A little girl makes a journey down the rabbit hole, only to discover a whole new universe waiting to be explored. Sounds like a perfect setting for a magical fairy-tale? Well, not so much so.
Lewis Carol’s exciting narratives about Alice’s journey to a world beyond this one, has managed to fan the wings of imagination of countless of children pan globe. The rousing narrative and innumerable escapades of the little girl beholds its readers in awe. However, over the years, the way in which this book has been received has undergone momentous several transformations.
The story found its beginning as a figment of imagination, a story brewing in the cauldron of wit and unorthodoxy, created as it was being told to 3 little girls during a 5 mile boat journey in the July of 1862. It found its way to the pages when Charles Dodgson decided to retell the story in 1865 under the pseudo name of Lewis Carol. Since then, in addition to being referred to as the immortal genius of a classic fairy-tale, it has also been challenged on multiple grounds.
The most conspicuous of these have been the glorification of narcotics, especially in chapter 5, where an unperturbed caterpillar smoking a hookah while sitting atop of a mushroom, shower upon Alice pearls of wisdom and helps her finds the white rabbit. Popular culture, especially radical sub-culture has used the term ‘going down the rabbit hole’ to symbolize the state of delusion euphoria while consuming narcotics.
The book was banned in China in 1931 because of the appearance of ‘talking animals’ , which was inappropriate since it meant putting humans and animals on the same pedestal, thereby against the ‘laws of nature’ and ‘the will of God’. There were anxieties on the grounds of the narrative being sexually expletive and disrespectful towards teachers, which caused the book being deleted from the course structure of various schools. The jolting twists and turns in the tale, which are ironic and satirical, are also a cause of the mass anxieties instigated by the book. The adult world trembles at the possibility of the book planting and nurturing subservient attitudes in the kids, through a subconscious approach.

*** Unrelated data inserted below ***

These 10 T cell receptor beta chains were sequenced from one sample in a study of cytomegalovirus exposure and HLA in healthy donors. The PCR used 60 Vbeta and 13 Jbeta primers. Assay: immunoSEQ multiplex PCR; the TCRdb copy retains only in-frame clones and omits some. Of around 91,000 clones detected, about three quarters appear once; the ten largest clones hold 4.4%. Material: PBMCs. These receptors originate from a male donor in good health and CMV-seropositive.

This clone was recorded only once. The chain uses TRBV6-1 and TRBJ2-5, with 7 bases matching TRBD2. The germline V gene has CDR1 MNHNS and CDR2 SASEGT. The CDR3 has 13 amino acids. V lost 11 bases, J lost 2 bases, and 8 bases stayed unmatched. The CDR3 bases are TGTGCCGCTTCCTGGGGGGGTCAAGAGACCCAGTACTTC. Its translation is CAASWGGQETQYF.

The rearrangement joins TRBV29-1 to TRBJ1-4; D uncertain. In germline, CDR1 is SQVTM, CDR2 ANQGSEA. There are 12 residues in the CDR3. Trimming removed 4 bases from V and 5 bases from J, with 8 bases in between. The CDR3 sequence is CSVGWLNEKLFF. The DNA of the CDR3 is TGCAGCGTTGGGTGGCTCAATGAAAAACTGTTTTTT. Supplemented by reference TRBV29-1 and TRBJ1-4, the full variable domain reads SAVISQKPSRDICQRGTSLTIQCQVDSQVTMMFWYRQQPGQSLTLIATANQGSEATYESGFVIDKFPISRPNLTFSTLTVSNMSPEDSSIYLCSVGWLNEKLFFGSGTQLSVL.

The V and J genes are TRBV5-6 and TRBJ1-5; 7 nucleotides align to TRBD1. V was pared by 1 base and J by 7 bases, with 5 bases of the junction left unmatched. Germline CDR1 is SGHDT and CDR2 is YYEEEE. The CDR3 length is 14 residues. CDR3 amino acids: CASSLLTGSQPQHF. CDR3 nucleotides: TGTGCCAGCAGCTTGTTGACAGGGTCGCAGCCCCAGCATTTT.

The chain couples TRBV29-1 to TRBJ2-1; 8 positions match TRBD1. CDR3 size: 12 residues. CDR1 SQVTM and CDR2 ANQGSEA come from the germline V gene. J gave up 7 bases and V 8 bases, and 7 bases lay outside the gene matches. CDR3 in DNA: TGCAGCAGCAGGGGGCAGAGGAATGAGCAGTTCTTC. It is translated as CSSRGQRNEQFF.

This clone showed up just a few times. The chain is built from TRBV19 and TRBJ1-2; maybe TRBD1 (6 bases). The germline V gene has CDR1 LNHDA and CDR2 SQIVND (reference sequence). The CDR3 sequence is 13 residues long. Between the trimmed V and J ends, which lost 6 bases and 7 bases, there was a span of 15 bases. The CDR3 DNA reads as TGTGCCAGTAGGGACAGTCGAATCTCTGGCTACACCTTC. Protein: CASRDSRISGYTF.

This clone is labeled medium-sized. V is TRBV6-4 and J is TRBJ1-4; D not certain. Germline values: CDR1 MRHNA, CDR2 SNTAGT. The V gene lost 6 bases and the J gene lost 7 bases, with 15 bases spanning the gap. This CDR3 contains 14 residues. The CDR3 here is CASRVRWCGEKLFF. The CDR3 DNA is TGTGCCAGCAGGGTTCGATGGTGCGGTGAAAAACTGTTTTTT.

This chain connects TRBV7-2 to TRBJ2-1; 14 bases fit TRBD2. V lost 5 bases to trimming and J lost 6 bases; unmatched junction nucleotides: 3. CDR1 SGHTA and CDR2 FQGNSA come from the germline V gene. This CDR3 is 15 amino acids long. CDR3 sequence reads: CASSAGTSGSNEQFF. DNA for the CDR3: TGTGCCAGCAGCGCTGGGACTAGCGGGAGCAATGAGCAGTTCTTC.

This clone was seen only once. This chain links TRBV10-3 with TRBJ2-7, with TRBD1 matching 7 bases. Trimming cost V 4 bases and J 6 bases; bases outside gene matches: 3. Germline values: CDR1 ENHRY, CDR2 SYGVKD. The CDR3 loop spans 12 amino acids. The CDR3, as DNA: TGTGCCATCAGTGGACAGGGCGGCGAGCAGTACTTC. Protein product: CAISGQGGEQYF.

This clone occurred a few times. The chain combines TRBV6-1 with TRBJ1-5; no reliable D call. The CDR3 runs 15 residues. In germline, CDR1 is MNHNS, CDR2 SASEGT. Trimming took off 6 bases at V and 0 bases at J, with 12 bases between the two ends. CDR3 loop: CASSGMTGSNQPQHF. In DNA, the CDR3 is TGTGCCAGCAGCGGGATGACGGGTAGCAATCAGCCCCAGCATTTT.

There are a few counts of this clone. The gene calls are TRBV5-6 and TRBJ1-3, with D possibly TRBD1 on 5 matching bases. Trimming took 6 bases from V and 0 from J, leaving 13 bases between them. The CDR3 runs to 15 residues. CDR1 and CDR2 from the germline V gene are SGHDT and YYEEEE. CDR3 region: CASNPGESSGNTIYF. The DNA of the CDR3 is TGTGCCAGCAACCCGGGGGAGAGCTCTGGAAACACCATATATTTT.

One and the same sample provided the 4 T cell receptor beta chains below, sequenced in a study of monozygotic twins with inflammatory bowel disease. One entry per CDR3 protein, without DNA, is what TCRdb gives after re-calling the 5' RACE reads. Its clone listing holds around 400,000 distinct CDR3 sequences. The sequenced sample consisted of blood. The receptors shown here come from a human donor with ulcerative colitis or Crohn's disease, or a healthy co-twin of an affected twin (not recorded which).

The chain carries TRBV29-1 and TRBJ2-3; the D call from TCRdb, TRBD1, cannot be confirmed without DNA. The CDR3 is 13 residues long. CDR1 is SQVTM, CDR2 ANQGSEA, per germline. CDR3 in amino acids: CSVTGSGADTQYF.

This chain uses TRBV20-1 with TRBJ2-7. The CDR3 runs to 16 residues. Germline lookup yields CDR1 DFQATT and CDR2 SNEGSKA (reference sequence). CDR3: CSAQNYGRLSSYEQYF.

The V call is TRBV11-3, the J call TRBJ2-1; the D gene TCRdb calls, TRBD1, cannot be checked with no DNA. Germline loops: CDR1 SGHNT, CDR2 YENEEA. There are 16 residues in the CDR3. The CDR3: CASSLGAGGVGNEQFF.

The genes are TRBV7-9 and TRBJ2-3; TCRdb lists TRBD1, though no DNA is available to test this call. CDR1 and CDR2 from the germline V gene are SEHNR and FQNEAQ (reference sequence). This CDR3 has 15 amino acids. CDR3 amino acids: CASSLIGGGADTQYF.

Alice in the Wonderland is however, just a tale that has been read into a little too much. Surfacing at a time when all the tales were used to reclaim moral high-grounds and were preachy in their core, Alice in the Wonderland was a break from the usual self-righteous stories that always came complete with a moral at the end. Alice in the wonderland truly told the tale of a liberated childhood and absurd imagination, unsullied by what’s ‘correct’ and what’s ‘inappropriate’. Its sole aim was to entertain the children and leave them entranced in the magic of storytelling.
“I can’t tell you just now what the moral is,” remarks the Duchess, “but I shall remember it in a bit.” Her memory fails her anyway.